Amy Schott

About Amy Schott

My work uses geoarchaeological approaches to answer questions about landscape evolution and long-term human-environment relationships. I am interested in understanding how people adapt to dynamic landscape environments, including how a changing landscape affects human societies, as well as how people alter their physical landscape. I am especially interested in prehistoric agriculture and land use in the Southwest US/Northwest Mexico. 
 
My dissertation research is on the Southern Colorado Plateau in Northeastern Arizona, where I am looking at the relationship between Ancestral Pueblo agricultural groups and settlement patterns within an eolian landscape. I am using soil geomorphology, geochronology, micromorphology, soil chemistry, and spatial analyses to understand the quality of eolian soils for agriculture, site formation processes in a dynamic eolian environment, and the long-term use of a marginal landscape by successful agriculturists.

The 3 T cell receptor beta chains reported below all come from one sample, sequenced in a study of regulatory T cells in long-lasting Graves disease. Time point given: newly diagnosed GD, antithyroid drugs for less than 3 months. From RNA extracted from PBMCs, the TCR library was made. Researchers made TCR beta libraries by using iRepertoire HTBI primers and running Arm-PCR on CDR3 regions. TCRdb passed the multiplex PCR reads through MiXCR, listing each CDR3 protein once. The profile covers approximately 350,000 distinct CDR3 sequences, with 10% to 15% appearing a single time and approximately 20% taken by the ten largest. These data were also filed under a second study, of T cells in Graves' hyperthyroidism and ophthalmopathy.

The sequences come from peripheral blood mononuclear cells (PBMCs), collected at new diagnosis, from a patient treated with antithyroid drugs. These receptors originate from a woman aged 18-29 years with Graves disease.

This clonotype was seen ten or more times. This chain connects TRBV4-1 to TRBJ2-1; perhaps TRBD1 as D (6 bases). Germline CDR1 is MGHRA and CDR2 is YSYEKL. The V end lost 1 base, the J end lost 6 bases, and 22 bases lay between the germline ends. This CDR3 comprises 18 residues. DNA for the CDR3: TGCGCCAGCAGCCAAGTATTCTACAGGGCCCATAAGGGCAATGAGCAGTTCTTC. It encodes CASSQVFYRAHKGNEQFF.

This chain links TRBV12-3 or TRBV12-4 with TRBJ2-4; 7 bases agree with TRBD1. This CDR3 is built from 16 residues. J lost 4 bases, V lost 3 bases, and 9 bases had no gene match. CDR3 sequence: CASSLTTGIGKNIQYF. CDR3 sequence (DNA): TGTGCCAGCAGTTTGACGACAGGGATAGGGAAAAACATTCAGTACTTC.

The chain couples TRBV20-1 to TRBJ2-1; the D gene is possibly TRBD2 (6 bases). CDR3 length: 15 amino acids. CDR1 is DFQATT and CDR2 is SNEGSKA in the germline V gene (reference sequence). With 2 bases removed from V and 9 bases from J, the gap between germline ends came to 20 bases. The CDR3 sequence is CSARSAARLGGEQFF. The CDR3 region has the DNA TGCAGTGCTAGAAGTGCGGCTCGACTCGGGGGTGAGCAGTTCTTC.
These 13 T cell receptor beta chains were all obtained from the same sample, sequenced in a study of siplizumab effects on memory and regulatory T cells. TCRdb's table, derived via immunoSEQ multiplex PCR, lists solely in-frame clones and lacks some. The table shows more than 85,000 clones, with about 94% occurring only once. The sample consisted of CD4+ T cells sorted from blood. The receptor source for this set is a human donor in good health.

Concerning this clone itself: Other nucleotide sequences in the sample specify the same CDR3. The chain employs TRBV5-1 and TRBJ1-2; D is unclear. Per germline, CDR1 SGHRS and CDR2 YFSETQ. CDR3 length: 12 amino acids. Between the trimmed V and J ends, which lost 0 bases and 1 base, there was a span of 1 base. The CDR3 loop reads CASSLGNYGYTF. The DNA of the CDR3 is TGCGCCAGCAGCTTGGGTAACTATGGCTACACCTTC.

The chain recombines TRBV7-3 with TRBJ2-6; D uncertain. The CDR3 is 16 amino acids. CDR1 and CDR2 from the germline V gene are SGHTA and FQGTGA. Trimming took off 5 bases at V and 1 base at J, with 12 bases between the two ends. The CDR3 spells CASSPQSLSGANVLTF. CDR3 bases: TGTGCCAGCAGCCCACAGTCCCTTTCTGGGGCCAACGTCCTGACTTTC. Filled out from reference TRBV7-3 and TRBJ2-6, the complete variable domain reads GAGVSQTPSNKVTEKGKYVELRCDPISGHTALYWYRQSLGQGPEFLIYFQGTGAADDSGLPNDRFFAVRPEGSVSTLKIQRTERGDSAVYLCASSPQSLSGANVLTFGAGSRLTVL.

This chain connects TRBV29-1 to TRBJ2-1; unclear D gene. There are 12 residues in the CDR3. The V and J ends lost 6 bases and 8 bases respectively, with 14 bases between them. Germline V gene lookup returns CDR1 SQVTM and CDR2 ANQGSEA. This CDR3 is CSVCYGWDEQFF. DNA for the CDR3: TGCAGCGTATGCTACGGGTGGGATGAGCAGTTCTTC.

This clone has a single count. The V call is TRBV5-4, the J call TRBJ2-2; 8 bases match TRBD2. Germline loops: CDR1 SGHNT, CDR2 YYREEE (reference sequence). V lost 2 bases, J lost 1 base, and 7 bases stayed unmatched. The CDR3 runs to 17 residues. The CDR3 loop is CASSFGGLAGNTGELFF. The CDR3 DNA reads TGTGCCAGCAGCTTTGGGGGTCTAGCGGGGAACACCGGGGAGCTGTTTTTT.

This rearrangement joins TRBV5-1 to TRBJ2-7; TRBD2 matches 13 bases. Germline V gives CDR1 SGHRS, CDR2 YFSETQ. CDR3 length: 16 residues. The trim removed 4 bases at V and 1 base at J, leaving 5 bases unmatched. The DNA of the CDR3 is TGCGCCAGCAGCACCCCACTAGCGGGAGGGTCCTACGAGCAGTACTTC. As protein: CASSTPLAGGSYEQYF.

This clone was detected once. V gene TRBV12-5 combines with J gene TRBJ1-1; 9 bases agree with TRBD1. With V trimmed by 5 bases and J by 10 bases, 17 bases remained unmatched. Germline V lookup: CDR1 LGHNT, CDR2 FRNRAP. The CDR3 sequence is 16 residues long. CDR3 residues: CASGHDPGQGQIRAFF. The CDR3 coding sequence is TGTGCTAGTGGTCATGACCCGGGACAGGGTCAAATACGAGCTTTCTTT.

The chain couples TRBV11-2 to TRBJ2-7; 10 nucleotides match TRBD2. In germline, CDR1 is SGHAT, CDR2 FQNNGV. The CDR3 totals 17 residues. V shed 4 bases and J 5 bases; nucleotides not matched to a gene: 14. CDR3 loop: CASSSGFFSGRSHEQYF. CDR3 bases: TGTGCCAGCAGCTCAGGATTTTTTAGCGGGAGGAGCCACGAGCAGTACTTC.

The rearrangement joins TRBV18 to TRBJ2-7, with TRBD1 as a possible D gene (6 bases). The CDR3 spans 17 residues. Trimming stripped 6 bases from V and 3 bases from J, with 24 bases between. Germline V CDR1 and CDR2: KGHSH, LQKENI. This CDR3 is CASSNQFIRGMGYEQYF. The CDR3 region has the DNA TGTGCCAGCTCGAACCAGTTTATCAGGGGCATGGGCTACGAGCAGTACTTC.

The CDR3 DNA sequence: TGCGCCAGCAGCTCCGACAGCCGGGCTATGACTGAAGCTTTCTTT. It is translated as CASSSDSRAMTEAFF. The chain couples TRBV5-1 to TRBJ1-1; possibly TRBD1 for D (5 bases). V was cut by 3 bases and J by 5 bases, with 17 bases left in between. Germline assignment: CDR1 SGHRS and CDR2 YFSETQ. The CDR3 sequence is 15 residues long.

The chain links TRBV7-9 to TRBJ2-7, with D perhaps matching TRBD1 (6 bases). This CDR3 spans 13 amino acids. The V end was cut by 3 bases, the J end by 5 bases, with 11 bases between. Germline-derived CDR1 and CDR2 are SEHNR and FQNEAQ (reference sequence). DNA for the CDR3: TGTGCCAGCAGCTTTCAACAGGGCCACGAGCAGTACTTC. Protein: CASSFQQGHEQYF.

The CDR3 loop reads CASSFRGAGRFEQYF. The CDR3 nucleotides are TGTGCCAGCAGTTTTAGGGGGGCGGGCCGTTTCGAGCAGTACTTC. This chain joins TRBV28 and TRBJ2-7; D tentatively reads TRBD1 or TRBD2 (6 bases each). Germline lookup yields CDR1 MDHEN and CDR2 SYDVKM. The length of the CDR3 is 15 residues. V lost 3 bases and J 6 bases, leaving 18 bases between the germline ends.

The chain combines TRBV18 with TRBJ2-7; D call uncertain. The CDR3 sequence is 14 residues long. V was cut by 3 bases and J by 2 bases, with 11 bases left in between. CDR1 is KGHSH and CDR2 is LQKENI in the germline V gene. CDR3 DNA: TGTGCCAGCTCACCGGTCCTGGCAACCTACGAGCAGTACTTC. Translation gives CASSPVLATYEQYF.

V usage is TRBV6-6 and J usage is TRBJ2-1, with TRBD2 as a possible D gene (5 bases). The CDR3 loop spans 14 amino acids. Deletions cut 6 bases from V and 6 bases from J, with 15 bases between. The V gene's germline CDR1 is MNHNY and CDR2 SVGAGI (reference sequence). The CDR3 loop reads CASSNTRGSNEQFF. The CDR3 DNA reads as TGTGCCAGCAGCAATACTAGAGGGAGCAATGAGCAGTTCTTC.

My previous research included work at La Playa archaeology site in Sonora, Mexico, to understand the site formation processes of an early agricultural site on a fine-grained alluvial floodplain. 

Selected Publications

Schott, Amy M. 2017. "Site Formation Processes and Depositional Environments of a Fine-Grained Alluvial Floodplain at La Playa Archaeology Site, Sonora, Mexico." In Geoarchaeology, 32, 283-301. 

Schott, Amy M. 2016. "Jack Stauder. The Blue and the Green: A Cultural Ecological History of an Arizona Ranching Community." In Human Ecology, 44:5, 645-646. 

Areas of Study

 US Southwest, Northwest Mexico

Research Interests

geoarchaeology, human-environment interaction, landscape evolution, soil geomorphology, prehistoric agriculture, site formation processes

Amy Schott's picture

Contact Information

Degree(s)

Graduate Certificate in Geographic Information Systems, University of Arizona, 2016
M.A., Anthropology, University of Arizona, 2012
B.S., Archaeological Studies and Spanish, University of Wisconsin, La Crosse, 2009